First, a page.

THE HOTEL’S DESIGN takes account of nature, but is also forced to submit to its laws. The building was given a solid concrete foundation and walls, simply to keep it standing on the windswept plain. But the wind was also put to clever use. The building’s sand dune shape follows aerodynamic principles that mean it does not try to resist the wind, instead letting the wind pass over it like on an aircraft wing. This causes the wind to rise and miss the hotel, landing further away beyond the end of the building. The orientation of the hotel means that a warm zone is thus formed at the hotel’s entrance.
Both the exterior and interior of the hotel are clad entirely in lenga wood from southern Patagonia. Different finishes are used in different parts of the building – forming contrasts and harmonies between the different sections of the hotel. The ceiling, for example, is made up of laminated lenga, while the facade has a more rustic, untreated quality.
“The strong winds in the area and the weathering of materials are always an issue when building something here in Torres del Paine. But we still chose to leave the outside of the hotel untreated and let its colour change naturally. The wood will take on a platinum grey hue over time,” says Cazu Zegers.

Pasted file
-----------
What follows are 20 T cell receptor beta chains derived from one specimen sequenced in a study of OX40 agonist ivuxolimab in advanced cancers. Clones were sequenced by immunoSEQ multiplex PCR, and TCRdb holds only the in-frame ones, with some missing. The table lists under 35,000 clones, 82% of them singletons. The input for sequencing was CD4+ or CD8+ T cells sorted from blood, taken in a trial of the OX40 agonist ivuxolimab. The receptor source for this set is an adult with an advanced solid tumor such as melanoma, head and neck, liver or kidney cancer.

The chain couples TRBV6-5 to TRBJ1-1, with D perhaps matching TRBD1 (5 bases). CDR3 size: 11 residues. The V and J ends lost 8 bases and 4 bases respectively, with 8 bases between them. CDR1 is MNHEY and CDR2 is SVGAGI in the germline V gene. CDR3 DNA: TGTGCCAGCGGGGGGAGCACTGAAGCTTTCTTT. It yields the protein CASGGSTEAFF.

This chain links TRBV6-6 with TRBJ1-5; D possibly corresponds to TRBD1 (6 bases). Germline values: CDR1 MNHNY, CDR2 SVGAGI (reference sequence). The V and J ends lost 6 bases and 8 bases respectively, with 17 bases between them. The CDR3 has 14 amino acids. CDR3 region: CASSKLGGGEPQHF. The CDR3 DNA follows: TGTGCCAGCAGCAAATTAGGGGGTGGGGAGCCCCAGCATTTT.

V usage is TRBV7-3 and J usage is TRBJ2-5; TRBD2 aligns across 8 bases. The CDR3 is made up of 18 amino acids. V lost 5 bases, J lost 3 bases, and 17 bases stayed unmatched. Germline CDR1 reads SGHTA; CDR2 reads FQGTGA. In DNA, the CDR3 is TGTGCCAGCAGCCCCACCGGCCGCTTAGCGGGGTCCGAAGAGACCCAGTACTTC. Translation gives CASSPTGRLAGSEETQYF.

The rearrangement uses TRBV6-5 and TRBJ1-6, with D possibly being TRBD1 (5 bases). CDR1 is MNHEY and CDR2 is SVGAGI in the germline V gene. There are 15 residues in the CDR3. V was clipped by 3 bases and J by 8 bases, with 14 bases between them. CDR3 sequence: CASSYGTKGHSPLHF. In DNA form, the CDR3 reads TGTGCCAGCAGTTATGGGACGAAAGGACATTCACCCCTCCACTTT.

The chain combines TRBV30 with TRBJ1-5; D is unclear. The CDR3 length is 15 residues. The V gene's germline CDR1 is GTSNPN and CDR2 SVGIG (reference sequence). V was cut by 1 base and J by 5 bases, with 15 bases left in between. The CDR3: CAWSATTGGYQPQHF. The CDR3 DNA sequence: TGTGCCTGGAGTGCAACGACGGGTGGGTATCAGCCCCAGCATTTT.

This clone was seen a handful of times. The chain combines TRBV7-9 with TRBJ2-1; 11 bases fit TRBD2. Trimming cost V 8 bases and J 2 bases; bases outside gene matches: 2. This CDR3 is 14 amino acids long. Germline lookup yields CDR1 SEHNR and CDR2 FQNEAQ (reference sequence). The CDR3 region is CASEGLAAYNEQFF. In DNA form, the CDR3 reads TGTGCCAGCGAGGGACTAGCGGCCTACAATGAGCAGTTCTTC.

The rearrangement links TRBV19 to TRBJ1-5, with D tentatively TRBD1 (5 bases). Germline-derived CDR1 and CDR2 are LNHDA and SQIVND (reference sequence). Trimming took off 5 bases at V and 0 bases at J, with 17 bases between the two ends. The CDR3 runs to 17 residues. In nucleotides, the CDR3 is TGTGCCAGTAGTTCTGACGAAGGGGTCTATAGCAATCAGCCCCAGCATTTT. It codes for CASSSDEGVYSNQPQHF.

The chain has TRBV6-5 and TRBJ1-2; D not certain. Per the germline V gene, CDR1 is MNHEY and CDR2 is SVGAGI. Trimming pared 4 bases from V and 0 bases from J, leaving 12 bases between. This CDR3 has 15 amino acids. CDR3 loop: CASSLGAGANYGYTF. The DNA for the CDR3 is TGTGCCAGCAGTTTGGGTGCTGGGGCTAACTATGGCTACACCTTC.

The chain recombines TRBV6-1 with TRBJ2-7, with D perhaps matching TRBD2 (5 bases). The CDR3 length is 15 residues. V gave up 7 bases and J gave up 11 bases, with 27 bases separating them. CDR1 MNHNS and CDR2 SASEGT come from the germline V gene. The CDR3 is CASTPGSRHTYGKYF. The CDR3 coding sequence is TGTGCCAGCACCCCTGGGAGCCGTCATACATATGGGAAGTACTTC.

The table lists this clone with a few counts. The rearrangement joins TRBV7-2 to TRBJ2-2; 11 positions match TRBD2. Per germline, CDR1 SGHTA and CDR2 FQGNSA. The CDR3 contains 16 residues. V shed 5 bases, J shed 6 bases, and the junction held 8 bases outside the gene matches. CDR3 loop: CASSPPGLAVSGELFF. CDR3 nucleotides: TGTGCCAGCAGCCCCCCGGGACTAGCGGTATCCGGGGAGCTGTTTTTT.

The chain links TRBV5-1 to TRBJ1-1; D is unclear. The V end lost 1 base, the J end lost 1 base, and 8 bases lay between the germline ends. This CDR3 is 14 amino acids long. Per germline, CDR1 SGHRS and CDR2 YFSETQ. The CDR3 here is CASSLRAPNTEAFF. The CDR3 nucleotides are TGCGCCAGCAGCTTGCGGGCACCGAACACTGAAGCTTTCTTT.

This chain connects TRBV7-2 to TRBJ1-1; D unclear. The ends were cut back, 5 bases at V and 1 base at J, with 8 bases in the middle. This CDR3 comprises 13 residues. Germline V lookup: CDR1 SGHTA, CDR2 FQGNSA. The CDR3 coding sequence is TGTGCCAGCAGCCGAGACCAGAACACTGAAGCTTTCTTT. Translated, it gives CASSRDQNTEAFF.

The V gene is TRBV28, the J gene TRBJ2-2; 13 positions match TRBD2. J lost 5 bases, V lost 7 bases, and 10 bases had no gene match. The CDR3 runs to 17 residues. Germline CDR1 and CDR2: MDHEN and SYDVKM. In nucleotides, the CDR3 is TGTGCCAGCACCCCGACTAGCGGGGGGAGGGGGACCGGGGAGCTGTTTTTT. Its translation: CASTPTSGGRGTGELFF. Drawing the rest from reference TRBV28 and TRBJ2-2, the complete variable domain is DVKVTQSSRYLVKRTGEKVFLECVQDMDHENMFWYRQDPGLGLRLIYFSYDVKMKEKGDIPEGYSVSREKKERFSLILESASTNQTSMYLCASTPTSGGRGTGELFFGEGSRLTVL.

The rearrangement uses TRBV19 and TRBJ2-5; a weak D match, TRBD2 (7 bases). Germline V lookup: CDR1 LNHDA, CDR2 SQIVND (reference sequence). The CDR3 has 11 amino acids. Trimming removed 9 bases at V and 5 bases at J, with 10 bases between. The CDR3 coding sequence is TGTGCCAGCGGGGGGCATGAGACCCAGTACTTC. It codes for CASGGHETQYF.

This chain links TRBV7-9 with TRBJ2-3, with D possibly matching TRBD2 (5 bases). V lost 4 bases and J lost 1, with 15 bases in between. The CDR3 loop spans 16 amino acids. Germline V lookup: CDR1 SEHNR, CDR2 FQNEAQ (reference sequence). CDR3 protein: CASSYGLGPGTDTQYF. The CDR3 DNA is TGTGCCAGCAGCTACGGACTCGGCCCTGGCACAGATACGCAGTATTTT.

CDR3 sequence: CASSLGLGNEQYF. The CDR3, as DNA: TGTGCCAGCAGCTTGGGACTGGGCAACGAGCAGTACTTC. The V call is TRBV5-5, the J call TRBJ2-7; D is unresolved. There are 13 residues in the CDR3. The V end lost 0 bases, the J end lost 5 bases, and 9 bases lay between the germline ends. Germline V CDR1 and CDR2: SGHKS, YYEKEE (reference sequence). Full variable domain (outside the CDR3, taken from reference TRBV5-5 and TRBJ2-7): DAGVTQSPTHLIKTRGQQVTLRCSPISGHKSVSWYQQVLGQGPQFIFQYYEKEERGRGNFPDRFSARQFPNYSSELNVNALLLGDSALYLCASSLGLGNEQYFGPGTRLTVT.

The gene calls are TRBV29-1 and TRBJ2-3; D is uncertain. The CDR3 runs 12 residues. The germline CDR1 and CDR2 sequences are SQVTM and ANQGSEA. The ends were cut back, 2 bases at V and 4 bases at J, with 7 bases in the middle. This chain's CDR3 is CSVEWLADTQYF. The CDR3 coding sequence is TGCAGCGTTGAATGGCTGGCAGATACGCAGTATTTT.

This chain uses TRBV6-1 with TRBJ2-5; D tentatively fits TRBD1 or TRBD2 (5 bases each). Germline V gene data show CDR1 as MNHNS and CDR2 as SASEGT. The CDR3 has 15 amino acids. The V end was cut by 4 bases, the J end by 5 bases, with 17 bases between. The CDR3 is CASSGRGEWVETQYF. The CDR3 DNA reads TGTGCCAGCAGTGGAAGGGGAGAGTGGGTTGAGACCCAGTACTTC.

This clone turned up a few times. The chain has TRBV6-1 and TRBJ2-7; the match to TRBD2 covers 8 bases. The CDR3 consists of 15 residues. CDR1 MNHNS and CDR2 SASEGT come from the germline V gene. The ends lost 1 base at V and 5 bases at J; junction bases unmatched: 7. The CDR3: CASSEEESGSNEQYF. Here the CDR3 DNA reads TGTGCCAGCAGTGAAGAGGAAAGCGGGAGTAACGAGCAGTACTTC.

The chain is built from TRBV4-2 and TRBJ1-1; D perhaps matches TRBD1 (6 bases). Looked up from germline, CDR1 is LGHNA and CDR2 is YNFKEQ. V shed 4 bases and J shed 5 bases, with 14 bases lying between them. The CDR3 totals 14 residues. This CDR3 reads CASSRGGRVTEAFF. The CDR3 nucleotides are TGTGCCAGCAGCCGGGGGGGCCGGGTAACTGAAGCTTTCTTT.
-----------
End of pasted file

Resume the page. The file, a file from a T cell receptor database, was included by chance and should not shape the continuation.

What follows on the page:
“However, because of the weathering issue, my client wanted the windows to be PVC rather than wood. This means that there will eventually be a contrast between the windows and the facade, which I think is a bit of a shame.”
LENGA WAS CHOSEN for its tough and hard-wearing properties. The material is well able to cope with the major stresses that the hotel is exposed to on the tundra, but the wood was also chosen for its aesthetic qualities. Walls and ceilings clad in lenga are attractive to the eye. The same is true of the knotty, sunbleached boughs and curved beams in the ceiling and balustrades. The soft wooden floors invite barefoot exploration. At the same time, the interiors are designed so as not to pull focus from the incredible landscape outside the hotel. Well worth a closer look are the features that follow a Chilean aesthetic of streamlined design and simple furniture. Cazu Zegers worked with designers Alexandra Edwards and Carolina del Piano to try and link together nature and the hotel environment by using shapes and materials from the local surroundings. Lamps, balustrades, hooks, rugs and other items are made by Chilean craftsmen in local materials such as wood, leather and wool. Together they form a relaxed and luxurious environment without being too showy.